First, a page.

The Resplendent Quetzal is a rare bird found in Central America from Panama to the south of Mexico. While the term quetzal once meant only the Resplendent Quetzal, it now applies to other species such as the Golden-headed Quetzal and others. However, the word "quetzal" still refers specifically to the Resplendent Quetzal.
The Quetzal is found mainly in the cloud forests of Central America. The bird was important to the Mayan culture and it is often found in its art and stories. The Quetzal is also the national bird of Guatemala and they named their currency after the bird. The Quetzal is an endangered species. Though it has been protected in Costa Rica, in other Central American countries the Quetzal is in danger because of hunting and destruction of its habitat.
The Quetzal is a long bird that can have a tail of up to 25 inches long. They usually weigh about 7 ounces. The Quetzal has green plumage on its body with red coloration on the breast. They have long wings and during breeding season, the male's tail becomes brightly colored. Males have yellow beaks while the females have black beaks. The Quetzal has large eyes that aid vision in low-light jungles.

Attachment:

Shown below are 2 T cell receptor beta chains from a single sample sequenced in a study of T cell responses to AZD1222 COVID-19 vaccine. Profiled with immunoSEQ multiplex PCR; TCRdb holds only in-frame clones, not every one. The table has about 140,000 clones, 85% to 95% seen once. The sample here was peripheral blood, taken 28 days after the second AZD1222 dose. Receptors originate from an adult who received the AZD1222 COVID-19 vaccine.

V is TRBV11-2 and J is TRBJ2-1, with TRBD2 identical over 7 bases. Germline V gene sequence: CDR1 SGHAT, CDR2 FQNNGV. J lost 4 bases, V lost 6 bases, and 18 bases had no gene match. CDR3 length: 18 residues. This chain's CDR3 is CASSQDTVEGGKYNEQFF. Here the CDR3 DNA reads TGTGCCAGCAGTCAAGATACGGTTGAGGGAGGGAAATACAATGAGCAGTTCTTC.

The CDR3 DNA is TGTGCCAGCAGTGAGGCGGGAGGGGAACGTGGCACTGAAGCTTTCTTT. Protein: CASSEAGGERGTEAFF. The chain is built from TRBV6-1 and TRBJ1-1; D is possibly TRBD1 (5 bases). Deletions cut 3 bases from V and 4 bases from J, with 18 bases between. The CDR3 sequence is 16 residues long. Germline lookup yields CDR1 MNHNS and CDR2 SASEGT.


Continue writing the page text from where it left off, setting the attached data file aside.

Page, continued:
Location and Diet
The Quetzal prefers to live in a mountainous (elevations of 4,000 to 10,000 feet) and humid area with thick vegetation. They use old tree trunks to build their nests. When not breeding, the Quetzal is a solitary bird. Although they mainly eat fruit, the Quetzal will also eat wasps, ants and frogs. The two most important parts of the Quetzal diet are avocadoes and fruit of the laurel. They will swallow this fruit whole and then later regurgitate the pits.
The breeding period for the Quetzal is between February and April. The Quetzal will typically lay one or two eggs. Incubation takes 18 days and both the male and the female take turns sitting on the nest. Since the male cannot fit his tail in the nest, he must leave the plumes outside while sitting on his eggs. When the babies are born, the parents feed them small insects. The young will stay in the nest for 20 days.
The Quetzal symbolizes freedom because it will kill itself if kept in captivity. Despite this tendency, a zoo in Mexico has some of these birds alive. The Mayas and Aztecs honored the bird's iridescent coloration and considered it the "God of the Air." Mayan and Aztec rulers would wear headdresses made of Quetzal feathers. One legend of the Mayas says the Quetzal used to sing before the Spanish conquered Latin America but has been silent ever since.